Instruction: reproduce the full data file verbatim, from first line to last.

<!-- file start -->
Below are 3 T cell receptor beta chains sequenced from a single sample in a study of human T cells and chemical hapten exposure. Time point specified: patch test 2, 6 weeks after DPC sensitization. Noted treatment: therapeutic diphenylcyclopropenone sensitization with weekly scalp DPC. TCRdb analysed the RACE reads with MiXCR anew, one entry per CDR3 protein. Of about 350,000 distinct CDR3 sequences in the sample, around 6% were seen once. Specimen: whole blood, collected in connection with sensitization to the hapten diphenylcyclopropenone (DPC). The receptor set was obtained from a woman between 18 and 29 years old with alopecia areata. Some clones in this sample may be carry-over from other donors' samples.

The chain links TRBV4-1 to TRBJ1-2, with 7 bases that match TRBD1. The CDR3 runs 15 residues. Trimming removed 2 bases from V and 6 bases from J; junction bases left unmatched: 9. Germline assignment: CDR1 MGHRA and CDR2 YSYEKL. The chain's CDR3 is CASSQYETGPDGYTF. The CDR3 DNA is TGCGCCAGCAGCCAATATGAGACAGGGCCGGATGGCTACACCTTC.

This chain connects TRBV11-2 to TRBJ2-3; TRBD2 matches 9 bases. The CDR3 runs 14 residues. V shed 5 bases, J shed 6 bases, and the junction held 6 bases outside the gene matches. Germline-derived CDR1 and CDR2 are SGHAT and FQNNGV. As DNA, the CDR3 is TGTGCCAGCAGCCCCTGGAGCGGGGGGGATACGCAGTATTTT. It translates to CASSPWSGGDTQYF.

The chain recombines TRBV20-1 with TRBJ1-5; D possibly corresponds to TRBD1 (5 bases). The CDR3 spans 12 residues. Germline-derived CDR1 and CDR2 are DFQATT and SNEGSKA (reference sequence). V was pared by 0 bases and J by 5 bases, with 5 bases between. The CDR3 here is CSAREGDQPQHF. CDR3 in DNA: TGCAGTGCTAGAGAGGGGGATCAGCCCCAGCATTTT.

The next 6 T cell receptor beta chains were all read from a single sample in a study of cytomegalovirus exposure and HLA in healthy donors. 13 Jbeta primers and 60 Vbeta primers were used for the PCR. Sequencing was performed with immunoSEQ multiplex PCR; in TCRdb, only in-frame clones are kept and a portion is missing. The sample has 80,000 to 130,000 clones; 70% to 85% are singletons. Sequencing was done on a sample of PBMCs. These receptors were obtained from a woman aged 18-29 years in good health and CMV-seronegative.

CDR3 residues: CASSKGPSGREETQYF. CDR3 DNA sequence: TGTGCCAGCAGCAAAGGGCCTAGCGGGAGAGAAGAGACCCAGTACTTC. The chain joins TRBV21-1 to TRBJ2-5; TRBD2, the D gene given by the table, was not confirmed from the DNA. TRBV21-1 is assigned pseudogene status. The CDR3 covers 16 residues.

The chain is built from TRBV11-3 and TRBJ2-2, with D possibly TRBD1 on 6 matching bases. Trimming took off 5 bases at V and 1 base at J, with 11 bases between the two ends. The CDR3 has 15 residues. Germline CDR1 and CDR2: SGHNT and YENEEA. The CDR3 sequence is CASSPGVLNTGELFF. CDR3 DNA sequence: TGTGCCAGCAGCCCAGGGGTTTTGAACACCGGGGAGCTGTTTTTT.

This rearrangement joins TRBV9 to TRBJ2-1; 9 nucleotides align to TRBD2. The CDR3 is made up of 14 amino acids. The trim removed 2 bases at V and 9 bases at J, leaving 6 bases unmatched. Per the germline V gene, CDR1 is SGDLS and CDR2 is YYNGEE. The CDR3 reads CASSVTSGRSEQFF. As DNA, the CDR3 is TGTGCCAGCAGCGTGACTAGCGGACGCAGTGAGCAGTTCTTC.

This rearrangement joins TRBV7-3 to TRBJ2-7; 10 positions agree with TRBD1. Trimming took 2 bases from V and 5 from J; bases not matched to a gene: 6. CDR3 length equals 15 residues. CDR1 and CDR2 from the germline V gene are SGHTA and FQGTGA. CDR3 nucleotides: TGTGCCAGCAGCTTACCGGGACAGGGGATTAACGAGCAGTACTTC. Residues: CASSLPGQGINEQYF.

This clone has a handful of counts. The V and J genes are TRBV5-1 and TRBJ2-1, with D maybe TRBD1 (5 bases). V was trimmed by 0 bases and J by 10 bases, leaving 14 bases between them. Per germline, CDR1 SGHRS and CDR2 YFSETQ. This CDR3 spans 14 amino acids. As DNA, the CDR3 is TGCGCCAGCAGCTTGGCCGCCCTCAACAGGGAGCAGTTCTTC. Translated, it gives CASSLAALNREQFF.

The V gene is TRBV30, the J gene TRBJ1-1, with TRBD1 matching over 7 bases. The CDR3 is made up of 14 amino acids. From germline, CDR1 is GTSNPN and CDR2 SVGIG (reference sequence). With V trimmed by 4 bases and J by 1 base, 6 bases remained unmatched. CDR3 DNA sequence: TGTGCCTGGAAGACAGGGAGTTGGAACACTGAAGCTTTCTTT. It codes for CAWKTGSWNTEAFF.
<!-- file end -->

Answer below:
Below are 3 T cell receptor beta chains sequenced from a single sample in a study of human T cells and chemical hapten exposure. Time point specified: patch test 2, 6 weeks after DPC sensitization. Noted treatment: therapeutic diphenylcyclopropenone sensitization with weekly scalp DPC. TCRdb analysed the RACE reads with MiXCR anew, one entry per CDR3 protein. Of about 350,000 distinct CDR3 sequences in the sample, around 6% were seen once. Specimen: whole blood, collected in connection with sensitization to the hapten diphenylcyclopropenone (DPC). The receptor set was obtained from a woman between 18 and 29 years old with alopecia areata. Some clones in this sample may be carry-over from other donors' samples.

The chain links TRBV4-1 to TRBJ1-2, with 7 bases that match TRBD1. The CDR3 runs 15 residues. Trimming removed 2 bases from V and 6 bases from J; junction bases left unmatched: 9. Germline assignment: CDR1 MGHRA and CDR2 YSYEKL. The chain's CDR3 is CASSQYETGPDGYTF. The CDR3 DNA is TGCGCCAGCAGCCAATATGAGACAGGGCCGGATGGCTACACCTTC.

This chain connects TRBV11-2 to TRBJ2-3; TRBD2 matches 9 bases. The CDR3 runs 14 residues. V shed 5 bases, J shed 6 bases, and the junction held 6 bases outside the gene matches. Germline-derived CDR1 and CDR2 are SGHAT and FQNNGV. As DNA, the CDR3 is TGTGCCAGCAGCCCCTGGAGCGGGGGGGATACGCAGTATTTT. It translates to CASSPWSGGDTQYF.

The chain recombines TRBV20-1 with TRBJ1-5; D possibly corresponds to TRBD1 (5 bases). The CDR3 spans 12 residues. Germline-derived CDR1 and CDR2 are DFQATT and SNEGSKA (reference sequence). V was pared by 0 bases and J by 5 bases, with 5 bases between. The CDR3 here is CSAREGDQPQHF. CDR3 in DNA: TGCAGTGCTAGAGAGGGGGATCAGCCCCAGCATTTT.

The next 6 T cell receptor beta chains were all read from a single sample in a study of cytomegalovirus exposure and HLA in healthy donors. 13 Jbeta primers and 60 Vbeta primers were used for the PCR. Sequencing was performed with immunoSEQ multiplex PCR; in TCRdb, only in-frame clones are kept and a portion is missing. The sample has 80,000 to 130,000 clones; 70% to 85% are singletons. Sequencing was done on a sample of PBMCs. These receptors were obtained from a woman aged 18-29 years in good health and CMV-seronegative.

CDR3 residues: CASSKGPSGREETQYF. CDR3 DNA sequence: TGTGCCAGCAGCAAAGGGCCTAGCGGGAGAGAAGAGACCCAGTACTTC. The chain joins TRBV21-1 to TRBJ2-5; TRBD2, the D gene given by the table, was not confirmed from the DNA. TRBV21-1 is assigned pseudogene status. The CDR3 covers 16 residues.

The chain is built from TRBV11-3 and TRBJ2-2, with D possibly TRBD1 on 6 matching bases. Trimming took off 5 bases at V and 1 base at J, with 11 bases between the two ends. The CDR3 has 15 residues. Germline CDR1 and CDR2: SGHNT and YENEEA. The CDR3 sequence is CASSPGVLNTGELFF. CDR3 DNA sequence: TGTGCCAGCAGCCCAGGGGTTTTGAACACCGGGGAGCTGTTTTTT.

This rearrangement joins TRBV9 to TRBJ2-1; 9 nucleotides align to TRBD2. The CDR3 is made up of 14 amino acids. The trim removed 2 bases at V and 9 bases at J, leaving 6 bases unmatched. Per the germline V gene, CDR1 is SGDLS and CDR2 is YYNGEE. The CDR3 reads CASSVTSGRSEQFF. As DNA, the CDR3 is TGTGCCAGCAGCGTGACTAGCGGACGCAGTGAGCAGTTCTTC.

This rearrangement joins TRBV7-3 to TRBJ2-7; 10 positions agree with TRBD1. Trimming took 2 bases from V and 5 from J; bases not matched to a gene: 6. CDR3 length equals 15 residues. CDR1 and CDR2 from the germline V gene are SGHTA and FQGTGA. CDR3 nucleotides: TGTGCCAGCAGCTTACCGGGACAGGGGATTAACGAGCAGTACTTC. Residues: CASSLPGQGINEQYF.

This clone has a handful of counts. The V and J genes are TRBV5-1 and TRBJ2-1, with D maybe TRBD1 (5 bases). V was trimmed by 0 bases and J by 10 bases, leaving 14 bases between them. Per germline, CDR1 SGHRS and CDR2 YFSETQ. This CDR3 spans 14 amino acids. As DNA, the CDR3 is TGCGCCAGCAGCTTGGCCGCCCTCAACAGGGAGCAGTTCTTC. Translated, it gives CASSLAALNREQFF.

The V gene is TRBV30, the J gene TRBJ1-1, with TRBD1 matching over 7 bases. The CDR3 is made up of 14 amino acids. From germline, CDR1 is GTSNPN and CDR2 SVGIG (reference sequence). With V trimmed by 4 bases and J by 1 base, 6 bases remained unmatched. CDR3 DNA sequence: TGTGCCTGGAAGACAGGGAGTTGGAACACTGAAGCTTTCTTT. It codes for CAWKTGSWNTEAFF.